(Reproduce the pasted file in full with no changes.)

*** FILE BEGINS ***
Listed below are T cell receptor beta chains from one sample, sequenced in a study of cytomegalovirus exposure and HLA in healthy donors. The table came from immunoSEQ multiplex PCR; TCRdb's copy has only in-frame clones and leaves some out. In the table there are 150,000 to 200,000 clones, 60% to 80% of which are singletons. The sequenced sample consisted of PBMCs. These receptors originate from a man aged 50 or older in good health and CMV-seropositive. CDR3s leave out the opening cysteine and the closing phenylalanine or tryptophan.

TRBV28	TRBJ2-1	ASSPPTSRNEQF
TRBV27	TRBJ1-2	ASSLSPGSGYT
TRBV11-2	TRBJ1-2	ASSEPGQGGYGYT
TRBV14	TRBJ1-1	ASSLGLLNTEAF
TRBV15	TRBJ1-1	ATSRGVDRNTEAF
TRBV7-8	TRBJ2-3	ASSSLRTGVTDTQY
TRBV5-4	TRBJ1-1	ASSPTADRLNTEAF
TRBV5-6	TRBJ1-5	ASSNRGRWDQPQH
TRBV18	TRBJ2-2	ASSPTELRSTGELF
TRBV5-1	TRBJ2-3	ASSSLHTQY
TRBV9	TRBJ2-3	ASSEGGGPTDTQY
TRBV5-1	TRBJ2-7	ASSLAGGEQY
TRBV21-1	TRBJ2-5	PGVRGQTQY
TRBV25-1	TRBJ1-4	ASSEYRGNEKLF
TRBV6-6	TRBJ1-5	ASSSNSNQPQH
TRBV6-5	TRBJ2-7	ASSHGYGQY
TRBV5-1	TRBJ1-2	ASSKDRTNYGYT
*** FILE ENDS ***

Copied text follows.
Listed below are T cell receptor beta chains from one sample, sequenced in a study of cytomegalovirus exposure and HLA in healthy donors. The table came from immunoSEQ multiplex PCR; TCRdb's copy has only in-frame clones and leaves some out. In the table there are 150,000 to 200,000 clones, 60% to 80% of which are singletons. The sequenced sample consisted of PBMCs. These receptors originate from a man aged 50 or older in good health and CMV-seropositive. CDR3s leave out the opening cysteine and the closing phenylalanine or tryptophan.

TRBV28	TRBJ2-1	ASSPPTSRNEQF
TRBV27	TRBJ1-2	ASSLSPGSGYT
TRBV11-2	TRBJ1-2	ASSEPGQGGYGYT
TRBV14	TRBJ1-1	ASSLGLLNTEAF
TRBV15	TRBJ1-1	ATSRGVDRNTEAF
TRBV7-8	TRBJ2-3	ASSSLRTGVTDTQY
TRBV5-4	TRBJ1-1	ASSPTADRLNTEAF
TRBV5-6	TRBJ1-5	ASSNRGRWDQPQH
TRBV18	TRBJ2-2	ASSPTELRSTGELF
TRBV5-1	TRBJ2-3	ASSSLHTQY
TRBV9	TRBJ2-3	ASSEGGGPTDTQY
TRBV5-1	TRBJ2-7	ASSLAGGEQY
TRBV21-1	TRBJ2-5	PGVRGQTQY
TRBV25-1	TRBJ1-4	ASSEYRGNEKLF
TRBV6-6	TRBJ1-5	ASSSNSNQPQH
TRBV6-5	TRBJ2-7	ASSHGYGQY
TRBV5-1	TRBJ1-2	ASSKDRTNYGYT